The most influential collection of the Seventies – and as important now – was Yves Saint Laurent’s reinvention of memories of his mother, Lucienne, in the crêpe dresses, palazzo pantsuits and platform sandals she wore in the Algerian sun when he was a boy in the Forties. Unfortunately, those styles reminded fashion scribes at his 1971 show of the Nazi occupation of Paris. But just as the old guard hated the collection, the young, like Paloma Picasso, adored it. Those silhouettes were worn by Linda McCartney, the late mother of Stella McCartney, who is in turn now influenced by her mother. As is Phoebe Philo by hers.
“It’s striking how a crop of principally British, thirtysomething designers are re-exploring the easy, chic clothing their mothers once wore,” says Penny Martin, editor-in-chief of the trendy magazine, The Gentlewoman . “Several of them – Phoebe Philo at Céline and Stella McCartney, for instance – are now working mothers themselves and recognise the need for clothes that don’t make them look idiotic. The palette – caramels, flesh tones, pragmatic black and white – as well as generous silhouettes inspire confidence and warmth in those wearing them. Women genuinely look and feel great in these clothes.”
Many designers were teenagers in the Seventies, and you never forget your first fashion love. A 17-year-old Tom Ford moved to New York City just as Halston was at his height. At Ford’s womenswear comeback this September, “the ambience of the showing was pure Halston,” says Kate Betts, contributing editor to Time .
Marc Jacobs was familiar with the best designs of the Seventies; aged 15, he started working at Charivari, then Manhattan’s most cutting-edge boutique. Meanwhile, Stefano Gabbana was yearning to afford more than just the stickers at Milan’s Fiorucci. Albert Kriemler now helms his family’s label, Akris. When he was a teen, his father was producing clothes for the ultimate Seventies label, Ted Lapidus – clothes which influence the slim silhouettes in mustard and burgundy in Kriemler’s collections today.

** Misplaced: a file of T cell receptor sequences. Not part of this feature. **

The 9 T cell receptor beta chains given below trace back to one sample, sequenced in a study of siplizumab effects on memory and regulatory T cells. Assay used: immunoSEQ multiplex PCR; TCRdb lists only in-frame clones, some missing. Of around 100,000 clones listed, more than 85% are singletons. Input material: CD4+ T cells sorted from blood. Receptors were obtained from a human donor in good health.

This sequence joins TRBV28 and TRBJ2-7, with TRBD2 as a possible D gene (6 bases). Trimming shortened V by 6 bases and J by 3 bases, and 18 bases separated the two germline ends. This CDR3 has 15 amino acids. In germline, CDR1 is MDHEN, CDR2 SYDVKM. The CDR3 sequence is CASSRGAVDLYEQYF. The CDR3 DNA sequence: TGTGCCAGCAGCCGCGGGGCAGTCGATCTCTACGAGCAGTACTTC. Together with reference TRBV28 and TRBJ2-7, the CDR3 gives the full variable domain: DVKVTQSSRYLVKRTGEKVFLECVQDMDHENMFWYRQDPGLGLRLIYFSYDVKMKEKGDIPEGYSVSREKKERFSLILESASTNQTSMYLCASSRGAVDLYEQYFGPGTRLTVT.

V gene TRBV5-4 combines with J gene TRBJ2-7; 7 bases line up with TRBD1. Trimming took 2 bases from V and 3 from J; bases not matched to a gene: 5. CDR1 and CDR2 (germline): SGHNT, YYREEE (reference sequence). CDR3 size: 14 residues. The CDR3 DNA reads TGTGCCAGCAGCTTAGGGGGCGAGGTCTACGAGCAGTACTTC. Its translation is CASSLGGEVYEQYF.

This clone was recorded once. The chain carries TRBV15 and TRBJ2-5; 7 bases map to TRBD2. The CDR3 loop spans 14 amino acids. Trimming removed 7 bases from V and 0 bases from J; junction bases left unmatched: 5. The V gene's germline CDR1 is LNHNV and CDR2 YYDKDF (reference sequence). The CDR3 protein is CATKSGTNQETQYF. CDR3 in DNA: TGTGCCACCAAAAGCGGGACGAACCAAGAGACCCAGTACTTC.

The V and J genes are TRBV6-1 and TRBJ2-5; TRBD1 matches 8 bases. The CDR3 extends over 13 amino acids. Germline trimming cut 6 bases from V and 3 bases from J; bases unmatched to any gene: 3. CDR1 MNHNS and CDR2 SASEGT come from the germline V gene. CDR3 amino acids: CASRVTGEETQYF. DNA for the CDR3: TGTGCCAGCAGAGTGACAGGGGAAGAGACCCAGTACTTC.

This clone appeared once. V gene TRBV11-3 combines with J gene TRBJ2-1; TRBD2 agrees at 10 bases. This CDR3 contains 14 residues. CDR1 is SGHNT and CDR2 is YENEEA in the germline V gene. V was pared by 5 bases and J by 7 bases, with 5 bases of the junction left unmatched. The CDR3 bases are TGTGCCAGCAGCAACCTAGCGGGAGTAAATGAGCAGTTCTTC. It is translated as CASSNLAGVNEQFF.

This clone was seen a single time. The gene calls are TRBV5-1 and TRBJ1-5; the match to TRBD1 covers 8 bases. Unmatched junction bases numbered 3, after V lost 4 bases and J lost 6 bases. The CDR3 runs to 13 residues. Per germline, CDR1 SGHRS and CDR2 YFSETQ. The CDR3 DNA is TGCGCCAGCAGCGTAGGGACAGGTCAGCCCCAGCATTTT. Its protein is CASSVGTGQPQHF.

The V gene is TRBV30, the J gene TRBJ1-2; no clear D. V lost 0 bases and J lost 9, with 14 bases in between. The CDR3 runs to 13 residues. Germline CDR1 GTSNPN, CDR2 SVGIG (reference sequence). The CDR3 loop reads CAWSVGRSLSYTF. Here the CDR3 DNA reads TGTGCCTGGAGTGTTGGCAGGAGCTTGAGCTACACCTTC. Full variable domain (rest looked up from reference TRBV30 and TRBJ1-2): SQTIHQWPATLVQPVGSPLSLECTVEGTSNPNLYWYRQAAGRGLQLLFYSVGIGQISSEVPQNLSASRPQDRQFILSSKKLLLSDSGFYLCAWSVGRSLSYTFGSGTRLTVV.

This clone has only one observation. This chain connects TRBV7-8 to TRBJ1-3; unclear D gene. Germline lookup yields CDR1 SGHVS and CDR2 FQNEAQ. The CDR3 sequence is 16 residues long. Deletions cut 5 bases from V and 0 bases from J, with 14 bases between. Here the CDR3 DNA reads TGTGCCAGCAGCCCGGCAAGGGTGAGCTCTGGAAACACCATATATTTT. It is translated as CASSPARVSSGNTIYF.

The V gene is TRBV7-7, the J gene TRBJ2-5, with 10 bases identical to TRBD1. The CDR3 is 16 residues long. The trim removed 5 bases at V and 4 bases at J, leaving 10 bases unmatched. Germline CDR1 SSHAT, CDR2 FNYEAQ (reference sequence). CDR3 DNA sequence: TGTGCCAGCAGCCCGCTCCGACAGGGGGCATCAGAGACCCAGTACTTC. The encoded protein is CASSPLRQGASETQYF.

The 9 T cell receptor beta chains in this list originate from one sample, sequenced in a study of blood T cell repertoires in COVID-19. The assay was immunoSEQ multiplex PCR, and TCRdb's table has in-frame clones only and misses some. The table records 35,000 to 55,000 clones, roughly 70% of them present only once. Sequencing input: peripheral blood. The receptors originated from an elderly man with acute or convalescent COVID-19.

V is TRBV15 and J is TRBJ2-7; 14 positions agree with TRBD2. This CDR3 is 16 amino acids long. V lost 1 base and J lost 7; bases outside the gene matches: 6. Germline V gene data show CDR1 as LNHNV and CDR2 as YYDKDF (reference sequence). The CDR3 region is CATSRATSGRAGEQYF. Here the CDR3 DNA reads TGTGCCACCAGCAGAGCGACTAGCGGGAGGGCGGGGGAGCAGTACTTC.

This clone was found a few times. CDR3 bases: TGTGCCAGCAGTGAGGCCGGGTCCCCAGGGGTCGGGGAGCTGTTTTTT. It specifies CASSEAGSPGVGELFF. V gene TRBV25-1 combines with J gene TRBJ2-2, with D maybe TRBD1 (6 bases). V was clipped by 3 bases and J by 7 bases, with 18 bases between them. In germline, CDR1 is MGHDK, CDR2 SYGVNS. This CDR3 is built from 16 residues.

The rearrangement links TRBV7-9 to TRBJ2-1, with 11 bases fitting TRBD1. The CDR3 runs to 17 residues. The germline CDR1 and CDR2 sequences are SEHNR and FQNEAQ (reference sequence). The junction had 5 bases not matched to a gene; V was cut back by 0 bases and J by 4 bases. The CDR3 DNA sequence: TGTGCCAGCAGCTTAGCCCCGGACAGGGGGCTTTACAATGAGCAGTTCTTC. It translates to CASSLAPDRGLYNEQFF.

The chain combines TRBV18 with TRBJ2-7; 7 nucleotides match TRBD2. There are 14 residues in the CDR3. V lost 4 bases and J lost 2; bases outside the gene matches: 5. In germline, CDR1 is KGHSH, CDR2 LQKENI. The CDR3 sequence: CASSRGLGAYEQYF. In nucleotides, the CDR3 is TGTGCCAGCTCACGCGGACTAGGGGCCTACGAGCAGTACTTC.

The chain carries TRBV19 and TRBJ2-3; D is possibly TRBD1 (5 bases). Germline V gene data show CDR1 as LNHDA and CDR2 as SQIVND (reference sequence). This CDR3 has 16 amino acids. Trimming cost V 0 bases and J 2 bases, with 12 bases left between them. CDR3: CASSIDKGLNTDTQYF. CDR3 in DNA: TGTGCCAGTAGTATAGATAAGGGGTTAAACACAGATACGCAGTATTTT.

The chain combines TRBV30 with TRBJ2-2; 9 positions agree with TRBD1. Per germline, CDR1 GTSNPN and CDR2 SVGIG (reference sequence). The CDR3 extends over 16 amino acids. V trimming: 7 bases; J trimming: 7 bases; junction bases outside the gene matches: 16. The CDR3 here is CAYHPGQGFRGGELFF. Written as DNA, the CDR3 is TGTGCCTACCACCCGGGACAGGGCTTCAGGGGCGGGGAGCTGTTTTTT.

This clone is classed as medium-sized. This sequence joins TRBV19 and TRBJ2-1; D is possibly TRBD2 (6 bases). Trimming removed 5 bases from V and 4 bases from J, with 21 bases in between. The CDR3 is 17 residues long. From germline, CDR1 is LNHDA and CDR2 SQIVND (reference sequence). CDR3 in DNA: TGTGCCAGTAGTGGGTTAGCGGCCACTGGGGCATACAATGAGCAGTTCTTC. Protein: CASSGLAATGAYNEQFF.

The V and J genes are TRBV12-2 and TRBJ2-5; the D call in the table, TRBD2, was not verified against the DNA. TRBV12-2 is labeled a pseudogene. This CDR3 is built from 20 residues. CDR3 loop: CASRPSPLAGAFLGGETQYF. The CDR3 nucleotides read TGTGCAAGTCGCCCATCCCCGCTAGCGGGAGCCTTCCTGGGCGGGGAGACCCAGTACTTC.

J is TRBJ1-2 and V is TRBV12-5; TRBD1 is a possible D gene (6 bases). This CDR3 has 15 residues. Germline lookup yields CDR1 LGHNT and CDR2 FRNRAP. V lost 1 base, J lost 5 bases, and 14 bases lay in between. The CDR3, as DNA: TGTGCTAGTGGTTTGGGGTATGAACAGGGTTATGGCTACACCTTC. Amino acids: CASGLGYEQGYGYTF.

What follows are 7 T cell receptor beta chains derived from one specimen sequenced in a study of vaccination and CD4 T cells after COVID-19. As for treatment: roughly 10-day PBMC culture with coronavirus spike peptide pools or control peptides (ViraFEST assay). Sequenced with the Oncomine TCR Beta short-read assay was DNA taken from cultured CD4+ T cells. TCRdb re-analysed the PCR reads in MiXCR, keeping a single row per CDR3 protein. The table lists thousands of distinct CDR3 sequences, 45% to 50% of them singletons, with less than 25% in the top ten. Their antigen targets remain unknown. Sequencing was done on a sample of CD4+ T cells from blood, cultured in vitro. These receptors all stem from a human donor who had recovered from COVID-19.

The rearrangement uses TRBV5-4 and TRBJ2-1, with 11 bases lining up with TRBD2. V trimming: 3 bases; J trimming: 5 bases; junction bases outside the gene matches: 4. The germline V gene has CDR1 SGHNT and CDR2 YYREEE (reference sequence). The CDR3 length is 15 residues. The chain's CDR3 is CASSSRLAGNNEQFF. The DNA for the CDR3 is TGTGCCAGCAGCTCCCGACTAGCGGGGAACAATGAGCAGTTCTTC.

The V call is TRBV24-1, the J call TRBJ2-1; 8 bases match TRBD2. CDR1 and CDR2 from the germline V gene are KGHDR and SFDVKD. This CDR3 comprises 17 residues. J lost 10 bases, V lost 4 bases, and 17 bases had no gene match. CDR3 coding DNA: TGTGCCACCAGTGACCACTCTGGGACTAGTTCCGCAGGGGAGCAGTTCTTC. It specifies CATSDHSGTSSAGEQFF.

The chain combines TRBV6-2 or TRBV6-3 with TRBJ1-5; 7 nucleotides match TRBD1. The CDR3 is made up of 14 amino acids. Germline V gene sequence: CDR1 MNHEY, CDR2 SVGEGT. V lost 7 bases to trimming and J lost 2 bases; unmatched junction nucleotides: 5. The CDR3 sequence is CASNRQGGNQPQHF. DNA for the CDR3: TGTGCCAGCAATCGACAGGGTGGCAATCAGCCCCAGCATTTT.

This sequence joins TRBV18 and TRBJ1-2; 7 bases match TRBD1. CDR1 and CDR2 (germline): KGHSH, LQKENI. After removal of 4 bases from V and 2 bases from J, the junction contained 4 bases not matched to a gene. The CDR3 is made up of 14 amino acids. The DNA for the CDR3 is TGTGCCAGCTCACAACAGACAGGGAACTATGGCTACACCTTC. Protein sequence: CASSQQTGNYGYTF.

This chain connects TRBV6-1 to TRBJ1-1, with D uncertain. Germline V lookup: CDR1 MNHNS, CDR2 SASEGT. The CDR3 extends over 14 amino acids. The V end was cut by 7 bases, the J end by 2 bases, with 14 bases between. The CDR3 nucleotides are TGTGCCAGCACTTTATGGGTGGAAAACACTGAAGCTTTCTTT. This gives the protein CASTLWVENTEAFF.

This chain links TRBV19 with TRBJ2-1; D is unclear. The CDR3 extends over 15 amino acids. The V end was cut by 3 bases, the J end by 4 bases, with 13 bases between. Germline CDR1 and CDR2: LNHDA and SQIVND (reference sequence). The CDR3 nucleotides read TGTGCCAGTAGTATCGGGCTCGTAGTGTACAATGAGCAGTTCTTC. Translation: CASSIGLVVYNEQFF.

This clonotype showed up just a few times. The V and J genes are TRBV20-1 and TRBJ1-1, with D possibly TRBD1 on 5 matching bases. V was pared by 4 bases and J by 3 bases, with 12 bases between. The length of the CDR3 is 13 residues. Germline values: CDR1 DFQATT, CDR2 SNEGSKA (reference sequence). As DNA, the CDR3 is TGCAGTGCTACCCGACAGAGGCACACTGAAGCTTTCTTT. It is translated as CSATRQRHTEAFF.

First love never dies for the shopper, too. In 1976, Mimma Viglezio looked so great in her Lee Cooper burgundy corduroy flares, she won the “Miss Arse” competition at her Swiss high school. “It really was called that,” insists the former executive vice-president of Gucci Group, who is now a leading luxury world consultant, adding, “I still love high-waisted flares. When you are not 16 any more and your tummy is not quite so flat, a high waist is more flattering than risking a muffin top!”
Karen Walker, the designer, was in Auckland rather than New York when CBGB and Studio 54 were at their zenith. “But I love the Seventies as the last age of underground hedonism,” she says. Although the influence of punk has been enormous – there were studs, leather and zips at Balmain last week, set against the sound of Sid Vicious doing My Way – it was a fashion blip at the time. In 1977, Zandra Rhodes somehow made safety pins sweet, but real punks wore Millets and DIY, which is why the rare few who could afford Westwood/McClaren items have since sold them for a fortune.
The thrill of the old
It was in the Seventies that fashion’s looking-backward-to-go-forward dynamic kicked off. In 1971, Cecil Beaton curated an exhibition at the V&A called Fashion, An Anthology , which celebrated styles of previous decades and had the knock-on effect of making wearing vintage smart.
“Today, dealers charge up to £100 for rare and beautiful clothes in perfect condition,” wrote a surprised Georgina Howell in 1975. “Now, in London, you can find a whole range of fashion within a stone’s throw – tweedy, ethnic, Hollywood, classic, glamorous, executive, nostalgic…” Should you be in search of Seventies originals, you’re too late; designer scouts long ago scooped up “inspirational” YSL pie-crust cuff satin blouses. Look for lesser-known labels such as Stephen Burrows or bang-on-the-ethnic-trend Mexicana – Princess Anne packed a Mexicana gown for her 1973 honeymoon.
So to answer how to get the look, well, which look exactly? To narrow it down, you could rent the right films. Everything Julie Christie wears in Don’t Look Now (1973) looks right. Roman Polanski’s Chinatown (1974), although set in 1937, features Faye Dunaway looking very Céline. If you want a Gallic twist, try the early work of French actress Dominique Sanda.
Then there is Lauren Hutton, who began the Seventies as the multi-million-dollar model girl next door, and ended it looking as if she was about to be crushed by the hard-edged Eighties. American Gigolo (made in 1978, released in 1980) is best remembered because Richard Gere’s wardrobe kick-started Giorgio Armani’s dominance in menswear, but it’s Hutton’s flicky hair, blouses and leg-elongating nude mules that are so very now.